Ocean Coasts and Continental Margins
Antony R. Orme
As befits a continent that extends from the tropics to the High Arctic, the coasts of North America experience a wide range of physical and biological processes, which are reflected in a variety of environments. Furthermore, except along the Pacific rim, the mainland shore is often fronted by broad continental shelves and backed by coastal plains, notably around the Gulf of Mexico, the unglaciated Atlantic coast, Hudson Bay, and portions of the Arctic coast. Because these shelves and plains have been influenced by eustatic and isostatic sea-level changes during late Cenozoic time, they are integral components of the coastal zone. Along such coasts, quite subtle fluctuations in sea level may have major impacts on coastal processes, such as sedimentation, biotic migration, and wetland evolution. Such is not the case along the mountainous Pacific coast where the effects of sea-level fluctuations are limited to a narrow rim, glaciated in the north, that descends steeply onto narrow shelves or fault-controlled borderlands. Nor is it true of Greenland, eastern Baffin Island, and Labrador where recent glaciation and crustal adjustments have left a legacy of rugged coastal terrain. Such contrasts between steep rugged coasts and gently shelving coastal zones reflect the continent's tectonic and geomorphic evolution, but details within this framework are due mostly to processes at work during and since the large major eustatic rise of sea level that culminated less than 5000 years ago.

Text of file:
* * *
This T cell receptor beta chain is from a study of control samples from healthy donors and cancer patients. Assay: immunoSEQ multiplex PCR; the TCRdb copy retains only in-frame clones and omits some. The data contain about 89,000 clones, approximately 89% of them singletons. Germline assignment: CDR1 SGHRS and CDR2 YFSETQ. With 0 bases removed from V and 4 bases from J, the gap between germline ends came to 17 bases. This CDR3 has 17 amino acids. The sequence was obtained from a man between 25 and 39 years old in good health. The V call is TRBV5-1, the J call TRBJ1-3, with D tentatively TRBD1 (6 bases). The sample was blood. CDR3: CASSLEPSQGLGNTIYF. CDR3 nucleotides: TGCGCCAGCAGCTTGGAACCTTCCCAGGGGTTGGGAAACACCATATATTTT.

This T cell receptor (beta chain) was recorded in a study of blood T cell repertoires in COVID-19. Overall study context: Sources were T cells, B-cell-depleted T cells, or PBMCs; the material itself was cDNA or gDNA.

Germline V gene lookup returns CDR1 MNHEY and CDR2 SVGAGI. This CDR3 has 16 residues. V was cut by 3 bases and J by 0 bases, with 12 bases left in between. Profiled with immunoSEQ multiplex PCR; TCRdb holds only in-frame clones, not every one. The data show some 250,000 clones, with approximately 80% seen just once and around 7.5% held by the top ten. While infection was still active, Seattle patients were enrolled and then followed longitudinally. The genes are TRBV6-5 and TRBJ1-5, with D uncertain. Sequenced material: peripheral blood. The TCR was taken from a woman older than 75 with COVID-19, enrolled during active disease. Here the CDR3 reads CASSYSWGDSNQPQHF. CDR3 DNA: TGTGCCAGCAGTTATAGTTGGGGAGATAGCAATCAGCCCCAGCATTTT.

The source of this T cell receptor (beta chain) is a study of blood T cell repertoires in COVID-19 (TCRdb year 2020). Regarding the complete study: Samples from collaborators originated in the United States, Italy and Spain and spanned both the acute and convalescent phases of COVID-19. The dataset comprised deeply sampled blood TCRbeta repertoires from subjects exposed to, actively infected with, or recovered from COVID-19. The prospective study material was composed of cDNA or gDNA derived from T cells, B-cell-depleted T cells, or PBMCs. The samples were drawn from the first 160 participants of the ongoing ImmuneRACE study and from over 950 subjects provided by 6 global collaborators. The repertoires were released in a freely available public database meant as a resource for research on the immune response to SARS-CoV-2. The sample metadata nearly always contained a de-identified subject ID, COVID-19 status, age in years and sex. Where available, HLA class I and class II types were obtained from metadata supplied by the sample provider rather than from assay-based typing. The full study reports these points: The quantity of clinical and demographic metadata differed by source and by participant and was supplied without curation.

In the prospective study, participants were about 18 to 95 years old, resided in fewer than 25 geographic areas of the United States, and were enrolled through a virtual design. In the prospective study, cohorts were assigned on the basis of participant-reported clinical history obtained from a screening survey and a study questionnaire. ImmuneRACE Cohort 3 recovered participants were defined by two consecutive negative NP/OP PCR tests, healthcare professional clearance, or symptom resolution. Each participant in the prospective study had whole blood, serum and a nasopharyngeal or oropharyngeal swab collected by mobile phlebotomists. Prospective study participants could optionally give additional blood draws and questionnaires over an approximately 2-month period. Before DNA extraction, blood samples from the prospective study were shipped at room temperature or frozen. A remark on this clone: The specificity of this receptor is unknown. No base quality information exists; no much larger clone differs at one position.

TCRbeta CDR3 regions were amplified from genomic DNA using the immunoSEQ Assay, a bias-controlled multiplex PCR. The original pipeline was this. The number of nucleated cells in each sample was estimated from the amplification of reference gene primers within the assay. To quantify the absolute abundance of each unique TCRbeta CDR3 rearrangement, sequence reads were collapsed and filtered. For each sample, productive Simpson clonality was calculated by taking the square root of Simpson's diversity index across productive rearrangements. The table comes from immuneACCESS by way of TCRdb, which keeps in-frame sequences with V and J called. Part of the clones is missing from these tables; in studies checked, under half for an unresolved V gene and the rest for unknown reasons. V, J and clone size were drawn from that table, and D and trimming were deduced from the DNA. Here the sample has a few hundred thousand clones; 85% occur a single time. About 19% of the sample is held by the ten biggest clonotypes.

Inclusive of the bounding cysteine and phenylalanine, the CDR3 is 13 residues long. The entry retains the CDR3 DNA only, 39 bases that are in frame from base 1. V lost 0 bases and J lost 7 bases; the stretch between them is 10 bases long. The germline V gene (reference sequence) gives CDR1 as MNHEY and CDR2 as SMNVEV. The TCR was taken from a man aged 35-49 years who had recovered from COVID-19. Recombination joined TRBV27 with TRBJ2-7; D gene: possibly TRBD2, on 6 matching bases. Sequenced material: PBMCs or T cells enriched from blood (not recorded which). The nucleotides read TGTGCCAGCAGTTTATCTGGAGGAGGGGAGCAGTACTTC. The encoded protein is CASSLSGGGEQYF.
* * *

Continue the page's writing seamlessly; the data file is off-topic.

Unlike Africa or Australia where long stretches of coast are unbroken by sizable inlets, the North American coast is augmented by many gulfs, estuaries, and islands, sufficiently numerous to render coastline measurements rather meaningless. However, a useful perspective is gained by noting that the continental mainland is bordered by about 4000 km of temperate Atlantic coast from Newfoundland to the Florida Strait, by 4500 km of subtropical coast around the Gulf of Mexico, by 7000 km of temperate Pacific coast from Baja California to the Alaska Peninsula, and by long cold coasts on the Bering Sea, Arctic Ocean, Hudson Bay, and Labrador Sea.
Beyond the mainland shore, continental shelves add 6.74 × 106 km2, or 28%, to the continent's land area of 24.06 × 106 km2 (table 1.1), a large addition with major physical and biological implications during eustatic sea-level changes. Off the northern coast, a vast shelf supports the Arctic Archipelago, including such large islands as Baffin (476 × 103 km2), Ellesmere (213 × 103 km2), and Victoria (212 × 103 km2). Beyond these lies Greenland (2176 × 103, km2), the world's largest island below continental size, tenuously attached to the continent's tectonic framework. Farther south, off Newfoundland (111 × 103 km2), the continental shelf covers 345 × 103 km2. The shelves underlying 600 × 103 km2 or 38% of the Gulf of Mexico, widest in the carbonate platforms off Florida and Yucatan, and 1120 × 103